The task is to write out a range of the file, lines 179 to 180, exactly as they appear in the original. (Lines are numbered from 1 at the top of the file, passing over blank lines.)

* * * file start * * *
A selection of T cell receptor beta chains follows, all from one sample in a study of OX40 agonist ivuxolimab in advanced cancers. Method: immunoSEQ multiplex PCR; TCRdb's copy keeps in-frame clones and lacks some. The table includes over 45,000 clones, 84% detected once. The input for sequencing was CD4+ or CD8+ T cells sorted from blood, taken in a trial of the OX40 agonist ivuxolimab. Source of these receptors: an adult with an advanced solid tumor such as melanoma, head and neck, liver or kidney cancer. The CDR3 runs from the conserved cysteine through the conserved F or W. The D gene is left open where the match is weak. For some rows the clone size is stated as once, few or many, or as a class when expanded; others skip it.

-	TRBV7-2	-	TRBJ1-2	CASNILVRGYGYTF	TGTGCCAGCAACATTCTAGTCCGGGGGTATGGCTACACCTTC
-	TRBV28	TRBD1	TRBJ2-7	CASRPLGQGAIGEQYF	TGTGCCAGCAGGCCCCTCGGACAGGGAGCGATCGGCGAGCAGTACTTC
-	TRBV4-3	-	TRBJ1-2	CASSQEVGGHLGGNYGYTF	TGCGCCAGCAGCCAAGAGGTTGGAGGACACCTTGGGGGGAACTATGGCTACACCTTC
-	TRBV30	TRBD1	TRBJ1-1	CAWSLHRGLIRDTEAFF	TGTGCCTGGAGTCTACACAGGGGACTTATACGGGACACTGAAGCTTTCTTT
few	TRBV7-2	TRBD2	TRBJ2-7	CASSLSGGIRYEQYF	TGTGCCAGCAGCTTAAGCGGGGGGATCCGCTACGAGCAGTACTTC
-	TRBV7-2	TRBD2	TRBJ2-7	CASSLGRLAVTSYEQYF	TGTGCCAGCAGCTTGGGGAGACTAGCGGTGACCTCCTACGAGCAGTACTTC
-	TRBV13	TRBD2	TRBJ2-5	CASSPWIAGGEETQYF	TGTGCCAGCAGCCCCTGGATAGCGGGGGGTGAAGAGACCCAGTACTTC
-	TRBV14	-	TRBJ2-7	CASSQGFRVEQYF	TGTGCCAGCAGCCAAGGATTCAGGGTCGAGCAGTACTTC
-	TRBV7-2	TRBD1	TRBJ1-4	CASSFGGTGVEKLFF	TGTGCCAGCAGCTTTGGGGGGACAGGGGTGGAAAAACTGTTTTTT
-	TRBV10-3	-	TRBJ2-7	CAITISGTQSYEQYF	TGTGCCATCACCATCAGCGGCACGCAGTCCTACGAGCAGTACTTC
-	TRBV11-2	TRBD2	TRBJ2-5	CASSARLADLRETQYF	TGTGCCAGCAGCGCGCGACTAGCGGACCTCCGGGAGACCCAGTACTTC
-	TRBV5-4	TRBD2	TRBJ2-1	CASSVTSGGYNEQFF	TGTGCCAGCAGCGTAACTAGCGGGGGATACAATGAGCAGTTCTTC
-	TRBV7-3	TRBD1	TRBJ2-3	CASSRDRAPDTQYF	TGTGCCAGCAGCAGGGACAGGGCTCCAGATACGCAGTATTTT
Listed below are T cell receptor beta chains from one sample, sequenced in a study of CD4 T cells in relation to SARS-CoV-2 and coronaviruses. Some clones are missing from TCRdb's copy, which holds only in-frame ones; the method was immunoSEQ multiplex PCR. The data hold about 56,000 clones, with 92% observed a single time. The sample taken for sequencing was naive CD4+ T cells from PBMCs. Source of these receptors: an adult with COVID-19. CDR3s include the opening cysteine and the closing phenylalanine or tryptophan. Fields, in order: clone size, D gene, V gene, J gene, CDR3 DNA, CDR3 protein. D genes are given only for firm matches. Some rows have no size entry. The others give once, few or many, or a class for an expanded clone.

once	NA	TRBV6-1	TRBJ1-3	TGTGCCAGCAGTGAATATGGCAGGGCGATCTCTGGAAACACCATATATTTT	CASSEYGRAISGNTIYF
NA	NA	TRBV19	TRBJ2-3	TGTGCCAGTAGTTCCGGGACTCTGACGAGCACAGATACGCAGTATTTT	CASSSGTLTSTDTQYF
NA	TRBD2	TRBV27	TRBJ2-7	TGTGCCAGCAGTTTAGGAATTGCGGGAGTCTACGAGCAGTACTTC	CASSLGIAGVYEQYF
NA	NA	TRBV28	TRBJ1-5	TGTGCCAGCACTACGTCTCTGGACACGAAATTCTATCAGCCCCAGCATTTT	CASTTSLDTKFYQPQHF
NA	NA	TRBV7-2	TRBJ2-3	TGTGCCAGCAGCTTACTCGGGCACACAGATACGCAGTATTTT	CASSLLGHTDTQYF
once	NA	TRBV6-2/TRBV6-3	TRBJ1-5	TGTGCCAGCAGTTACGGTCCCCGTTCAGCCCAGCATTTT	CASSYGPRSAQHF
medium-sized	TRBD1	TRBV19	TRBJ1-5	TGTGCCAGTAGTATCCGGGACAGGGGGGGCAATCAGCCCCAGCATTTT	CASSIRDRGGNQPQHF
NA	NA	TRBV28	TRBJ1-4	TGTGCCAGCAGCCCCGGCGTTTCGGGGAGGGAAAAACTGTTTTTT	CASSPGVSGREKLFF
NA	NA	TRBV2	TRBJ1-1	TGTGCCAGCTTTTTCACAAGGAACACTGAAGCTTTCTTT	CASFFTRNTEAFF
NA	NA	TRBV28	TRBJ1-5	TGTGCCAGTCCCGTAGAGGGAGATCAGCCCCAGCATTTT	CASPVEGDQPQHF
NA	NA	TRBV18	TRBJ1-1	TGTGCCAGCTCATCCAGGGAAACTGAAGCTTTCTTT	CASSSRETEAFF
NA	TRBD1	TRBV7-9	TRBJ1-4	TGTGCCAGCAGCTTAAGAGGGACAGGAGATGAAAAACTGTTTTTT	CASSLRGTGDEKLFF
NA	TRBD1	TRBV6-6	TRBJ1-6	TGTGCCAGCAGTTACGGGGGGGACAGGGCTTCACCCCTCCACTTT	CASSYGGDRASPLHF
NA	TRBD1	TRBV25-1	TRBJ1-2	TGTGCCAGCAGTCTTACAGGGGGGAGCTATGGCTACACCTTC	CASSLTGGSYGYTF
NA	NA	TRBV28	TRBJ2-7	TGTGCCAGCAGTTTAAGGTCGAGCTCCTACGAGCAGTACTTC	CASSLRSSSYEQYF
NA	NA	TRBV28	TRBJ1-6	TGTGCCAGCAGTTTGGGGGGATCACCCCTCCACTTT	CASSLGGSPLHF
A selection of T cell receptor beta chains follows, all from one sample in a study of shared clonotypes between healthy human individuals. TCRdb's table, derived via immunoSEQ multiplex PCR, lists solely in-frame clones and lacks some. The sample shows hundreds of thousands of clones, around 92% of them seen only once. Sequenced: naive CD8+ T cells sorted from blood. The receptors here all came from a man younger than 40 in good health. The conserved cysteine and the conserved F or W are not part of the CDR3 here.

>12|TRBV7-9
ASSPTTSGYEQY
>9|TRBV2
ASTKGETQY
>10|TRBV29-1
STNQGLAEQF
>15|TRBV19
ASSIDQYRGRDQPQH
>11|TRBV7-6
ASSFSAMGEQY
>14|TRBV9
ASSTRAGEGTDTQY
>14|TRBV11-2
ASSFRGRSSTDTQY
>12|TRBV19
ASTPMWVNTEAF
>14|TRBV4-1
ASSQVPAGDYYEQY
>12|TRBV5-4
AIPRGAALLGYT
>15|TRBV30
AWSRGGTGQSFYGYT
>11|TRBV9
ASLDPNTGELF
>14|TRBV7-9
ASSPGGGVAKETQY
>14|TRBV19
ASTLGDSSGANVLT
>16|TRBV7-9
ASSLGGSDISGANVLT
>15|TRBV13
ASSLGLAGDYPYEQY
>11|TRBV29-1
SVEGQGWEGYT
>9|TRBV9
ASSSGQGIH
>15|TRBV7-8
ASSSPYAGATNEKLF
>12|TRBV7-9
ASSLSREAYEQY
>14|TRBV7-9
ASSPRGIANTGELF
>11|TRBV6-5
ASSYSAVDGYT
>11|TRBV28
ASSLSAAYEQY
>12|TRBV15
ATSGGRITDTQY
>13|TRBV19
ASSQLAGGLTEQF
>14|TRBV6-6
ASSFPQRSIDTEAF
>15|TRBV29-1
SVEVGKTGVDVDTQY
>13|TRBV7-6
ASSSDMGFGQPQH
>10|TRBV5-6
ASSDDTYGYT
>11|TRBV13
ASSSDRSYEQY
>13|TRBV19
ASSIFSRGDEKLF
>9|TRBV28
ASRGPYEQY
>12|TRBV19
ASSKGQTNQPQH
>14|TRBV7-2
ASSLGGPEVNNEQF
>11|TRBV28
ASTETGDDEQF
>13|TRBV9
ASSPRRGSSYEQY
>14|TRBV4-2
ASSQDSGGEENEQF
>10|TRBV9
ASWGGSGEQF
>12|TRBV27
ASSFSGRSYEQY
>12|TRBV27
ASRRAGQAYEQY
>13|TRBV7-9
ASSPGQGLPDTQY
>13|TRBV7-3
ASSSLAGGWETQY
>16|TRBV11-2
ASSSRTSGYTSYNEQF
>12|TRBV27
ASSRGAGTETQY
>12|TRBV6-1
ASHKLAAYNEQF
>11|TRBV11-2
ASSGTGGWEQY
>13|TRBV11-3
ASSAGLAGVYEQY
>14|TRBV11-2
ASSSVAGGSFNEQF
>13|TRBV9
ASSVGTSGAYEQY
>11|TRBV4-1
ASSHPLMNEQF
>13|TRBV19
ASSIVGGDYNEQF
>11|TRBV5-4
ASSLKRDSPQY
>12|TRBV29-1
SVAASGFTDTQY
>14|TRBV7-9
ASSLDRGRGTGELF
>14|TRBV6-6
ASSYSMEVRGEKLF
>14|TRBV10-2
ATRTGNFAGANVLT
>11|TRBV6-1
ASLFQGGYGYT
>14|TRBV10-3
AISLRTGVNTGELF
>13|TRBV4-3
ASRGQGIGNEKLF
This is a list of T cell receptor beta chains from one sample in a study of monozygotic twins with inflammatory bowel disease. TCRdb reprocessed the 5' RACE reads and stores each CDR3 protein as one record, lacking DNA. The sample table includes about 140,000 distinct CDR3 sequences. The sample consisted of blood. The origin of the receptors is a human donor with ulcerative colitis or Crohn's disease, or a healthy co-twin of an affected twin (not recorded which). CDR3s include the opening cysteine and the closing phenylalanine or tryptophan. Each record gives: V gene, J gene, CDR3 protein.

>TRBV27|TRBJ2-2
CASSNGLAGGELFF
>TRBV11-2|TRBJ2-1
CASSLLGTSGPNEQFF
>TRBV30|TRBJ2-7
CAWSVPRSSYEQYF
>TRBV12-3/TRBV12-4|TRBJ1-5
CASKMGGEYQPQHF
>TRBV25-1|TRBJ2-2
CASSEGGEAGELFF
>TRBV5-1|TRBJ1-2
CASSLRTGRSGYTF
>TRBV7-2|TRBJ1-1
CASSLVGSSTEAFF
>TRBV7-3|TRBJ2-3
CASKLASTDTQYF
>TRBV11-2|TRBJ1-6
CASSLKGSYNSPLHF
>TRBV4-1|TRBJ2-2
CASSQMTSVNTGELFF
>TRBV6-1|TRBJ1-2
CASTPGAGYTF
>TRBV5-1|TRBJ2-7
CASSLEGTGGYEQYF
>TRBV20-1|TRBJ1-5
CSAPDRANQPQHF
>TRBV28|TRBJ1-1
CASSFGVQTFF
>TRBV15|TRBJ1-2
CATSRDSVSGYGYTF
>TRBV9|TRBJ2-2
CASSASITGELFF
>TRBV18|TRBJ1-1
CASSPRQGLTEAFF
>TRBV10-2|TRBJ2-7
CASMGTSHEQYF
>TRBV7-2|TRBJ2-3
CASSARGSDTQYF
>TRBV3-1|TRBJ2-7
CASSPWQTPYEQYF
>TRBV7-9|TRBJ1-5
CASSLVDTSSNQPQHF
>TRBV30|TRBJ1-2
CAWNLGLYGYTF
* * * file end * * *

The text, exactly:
CASSFGVQTFF
>TRBV15|TRBJ1-2